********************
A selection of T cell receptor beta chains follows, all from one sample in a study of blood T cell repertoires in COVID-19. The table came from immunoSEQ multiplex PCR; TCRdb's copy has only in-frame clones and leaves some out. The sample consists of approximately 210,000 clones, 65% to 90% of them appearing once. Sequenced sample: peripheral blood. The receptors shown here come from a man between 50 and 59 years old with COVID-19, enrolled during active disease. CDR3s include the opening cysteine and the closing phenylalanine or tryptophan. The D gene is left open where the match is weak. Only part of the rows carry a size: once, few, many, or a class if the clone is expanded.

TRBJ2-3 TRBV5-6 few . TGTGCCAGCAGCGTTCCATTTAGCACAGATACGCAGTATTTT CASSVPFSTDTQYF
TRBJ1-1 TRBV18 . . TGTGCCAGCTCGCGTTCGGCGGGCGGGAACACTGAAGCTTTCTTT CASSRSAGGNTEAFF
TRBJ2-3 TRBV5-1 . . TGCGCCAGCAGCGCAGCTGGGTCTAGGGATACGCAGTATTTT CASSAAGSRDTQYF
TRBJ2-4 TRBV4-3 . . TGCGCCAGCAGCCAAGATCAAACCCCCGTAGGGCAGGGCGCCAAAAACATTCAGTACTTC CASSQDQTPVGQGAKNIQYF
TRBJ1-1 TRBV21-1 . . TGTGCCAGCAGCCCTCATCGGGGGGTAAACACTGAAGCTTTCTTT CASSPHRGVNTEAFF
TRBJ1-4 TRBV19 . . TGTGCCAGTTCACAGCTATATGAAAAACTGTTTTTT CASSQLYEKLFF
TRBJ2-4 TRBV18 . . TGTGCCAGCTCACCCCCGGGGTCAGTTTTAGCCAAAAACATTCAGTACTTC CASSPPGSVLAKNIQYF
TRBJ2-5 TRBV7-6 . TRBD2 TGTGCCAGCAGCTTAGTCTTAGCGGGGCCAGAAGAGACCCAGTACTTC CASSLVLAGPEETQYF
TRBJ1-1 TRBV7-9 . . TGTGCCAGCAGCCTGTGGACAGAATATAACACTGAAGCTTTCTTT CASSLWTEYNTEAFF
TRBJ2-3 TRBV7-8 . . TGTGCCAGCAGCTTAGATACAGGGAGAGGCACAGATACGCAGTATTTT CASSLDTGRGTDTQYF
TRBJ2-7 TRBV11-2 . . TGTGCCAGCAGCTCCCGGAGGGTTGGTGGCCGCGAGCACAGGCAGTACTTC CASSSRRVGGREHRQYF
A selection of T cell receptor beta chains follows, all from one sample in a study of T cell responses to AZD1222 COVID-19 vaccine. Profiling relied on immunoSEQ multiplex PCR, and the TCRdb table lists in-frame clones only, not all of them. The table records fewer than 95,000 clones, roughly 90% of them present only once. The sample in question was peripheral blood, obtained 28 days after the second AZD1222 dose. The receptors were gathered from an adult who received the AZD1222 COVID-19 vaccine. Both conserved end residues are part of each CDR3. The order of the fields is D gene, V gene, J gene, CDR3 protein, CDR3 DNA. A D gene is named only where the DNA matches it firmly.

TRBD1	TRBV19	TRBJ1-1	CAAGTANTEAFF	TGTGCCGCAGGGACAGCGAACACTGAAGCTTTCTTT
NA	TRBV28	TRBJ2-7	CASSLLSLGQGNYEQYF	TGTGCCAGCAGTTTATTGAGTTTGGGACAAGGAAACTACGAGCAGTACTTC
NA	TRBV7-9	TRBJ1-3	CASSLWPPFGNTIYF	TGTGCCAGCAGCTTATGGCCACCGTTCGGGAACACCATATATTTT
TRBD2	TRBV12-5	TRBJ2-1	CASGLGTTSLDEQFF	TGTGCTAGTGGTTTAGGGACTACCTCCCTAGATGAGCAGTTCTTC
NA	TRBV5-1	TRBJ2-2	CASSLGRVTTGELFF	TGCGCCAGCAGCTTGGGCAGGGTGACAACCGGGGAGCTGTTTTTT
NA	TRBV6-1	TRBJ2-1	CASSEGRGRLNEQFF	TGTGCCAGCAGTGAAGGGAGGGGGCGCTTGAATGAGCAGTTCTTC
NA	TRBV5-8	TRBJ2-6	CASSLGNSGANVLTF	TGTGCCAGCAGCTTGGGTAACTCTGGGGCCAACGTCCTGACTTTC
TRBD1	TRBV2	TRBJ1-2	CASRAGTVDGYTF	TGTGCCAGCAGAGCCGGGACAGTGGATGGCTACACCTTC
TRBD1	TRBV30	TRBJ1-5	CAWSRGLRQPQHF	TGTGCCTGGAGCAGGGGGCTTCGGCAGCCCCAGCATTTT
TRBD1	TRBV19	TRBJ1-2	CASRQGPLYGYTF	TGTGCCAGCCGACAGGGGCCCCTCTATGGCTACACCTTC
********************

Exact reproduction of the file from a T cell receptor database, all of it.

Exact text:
A selection of T cell receptor beta chains follows, all from one sample in a study of blood T cell repertoires in COVID-19. The table came from immunoSEQ multiplex PCR; TCRdb's copy has only in-frame clones and leaves some out. The sample consists of approximately 210,000 clones, 65% to 90% of them appearing once. Sequenced sample: peripheral blood. The receptors shown here come from a man between 50 and 59 years old with COVID-19, enrolled during active disease. CDR3s include the opening cysteine and the closing phenylalanine or tryptophan. The D gene is left open where the match is weak. Only part of the rows carry a size: once, few, many, or a class if the clone is expanded.

TRBJ2-3 TRBV5-6 few . TGTGCCAGCAGCGTTCCATTTAGCACAGATACGCAGTATTTT CASSVPFSTDTQYF
TRBJ1-1 TRBV18 . . TGTGCCAGCTCGCGTTCGGCGGGCGGGAACACTGAAGCTTTCTTT CASSRSAGGNTEAFF
TRBJ2-3 TRBV5-1 . . TGCGCCAGCAGCGCAGCTGGGTCTAGGGATACGCAGTATTTT CASSAAGSRDTQYF
TRBJ2-4 TRBV4-3 . . TGCGCCAGCAGCCAAGATCAAACCCCCGTAGGGCAGGGCGCCAAAAACATTCAGTACTTC CASSQDQTPVGQGAKNIQYF
TRBJ1-1 TRBV21-1 . . TGTGCCAGCAGCCCTCATCGGGGGGTAAACACTGAAGCTTTCTTT CASSPHRGVNTEAFF
TRBJ1-4 TRBV19 . . TGTGCCAGTTCACAGCTATATGAAAAACTGTTTTTT CASSQLYEKLFF
TRBJ2-4 TRBV18 . . TGTGCCAGCTCACCCCCGGGGTCAGTTTTAGCCAAAAACATTCAGTACTTC CASSPPGSVLAKNIQYF
TRBJ2-5 TRBV7-6 . TRBD2 TGTGCCAGCAGCTTAGTCTTAGCGGGGCCAGAAGAGACCCAGTACTTC CASSLVLAGPEETQYF
TRBJ1-1 TRBV7-9 . . TGTGCCAGCAGCCTGTGGACAGAATATAACACTGAAGCTTTCTTT CASSLWTEYNTEAFF
TRBJ2-3 TRBV7-8 . . TGTGCCAGCAGCTTAGATACAGGGAGAGGCACAGATACGCAGTATTTT CASSLDTGRGTDTQYF
TRBJ2-7 TRBV11-2 . . TGTGCCAGCAGCTCCCGGAGGGTTGGTGGCCGCGAGCACAGGCAGTACTTC CASSSRRVGGREHRQYF
A selection of T cell receptor beta chains follows, all from one sample in a study of T cell responses to AZD1222 COVID-19 vaccine. Profiling relied on immunoSEQ multiplex PCR, and the TCRdb table lists in-frame clones only, not all of them. The table records fewer than 95,000 clones, roughly 90% of them present only once. The sample in question was peripheral blood, obtained 28 days after the second AZD1222 dose. The receptors were gathered from an adult who received the AZD1222 COVID-19 vaccine. Both conserved end residues are part of each CDR3. The order of the fields is D gene, V gene, J gene, CDR3 protein, CDR3 DNA. A D gene is named only where the DNA matches it firmly.

TRBD1	TRBV19	TRBJ1-1	CAAGTANTEAFF	TGTGCCGCAGGGACAGCGAACACTGAAGCTTTCTTT
NA	TRBV28	TRBJ2-7	CASSLLSLGQGNYEQYF	TGTGCCAGCAGTTTATTGAGTTTGGGACAAGGAAACTACGAGCAGTACTTC
NA	TRBV7-9	TRBJ1-3	CASSLWPPFGNTIYF	TGTGCCAGCAGCTTATGGCCACCGTTCGGGAACACCATATATTTT
TRBD2	TRBV12-5	TRBJ2-1	CASGLGTTSLDEQFF	TGTGCTAGTGGTTTAGGGACTACCTCCCTAGATGAGCAGTTCTTC
NA	TRBV5-1	TRBJ2-2	CASSLGRVTTGELFF	TGCGCCAGCAGCTTGGGCAGGGTGACAACCGGGGAGCTGTTTTTT
NA	TRBV6-1	TRBJ2-1	CASSEGRGRLNEQFF	TGTGCCAGCAGTGAAGGGAGGGGGCGCTTGAATGAGCAGTTCTTC
NA	TRBV5-8	TRBJ2-6	CASSLGNSGANVLTF	TGTGCCAGCAGCTTGGGTAACTCTGGGGCCAACGTCCTGACTTTC
TRBD1	TRBV2	TRBJ1-2	CASRAGTVDGYTF	TGTGCCAGCAGAGCCGGGACAGTGGATGGCTACACCTTC
TRBD1	TRBV30	TRBJ1-5	CAWSRGLRQPQHF	TGTGCCTGGAGCAGGGGGCTTCGGCAGCCCCAGCATTTT
TRBD1	TRBV19	TRBJ1-2	CASRQGPLYGYTF	TGTGCCAGCCGACAGGGGCCCCTCTATGGCTACACCTTC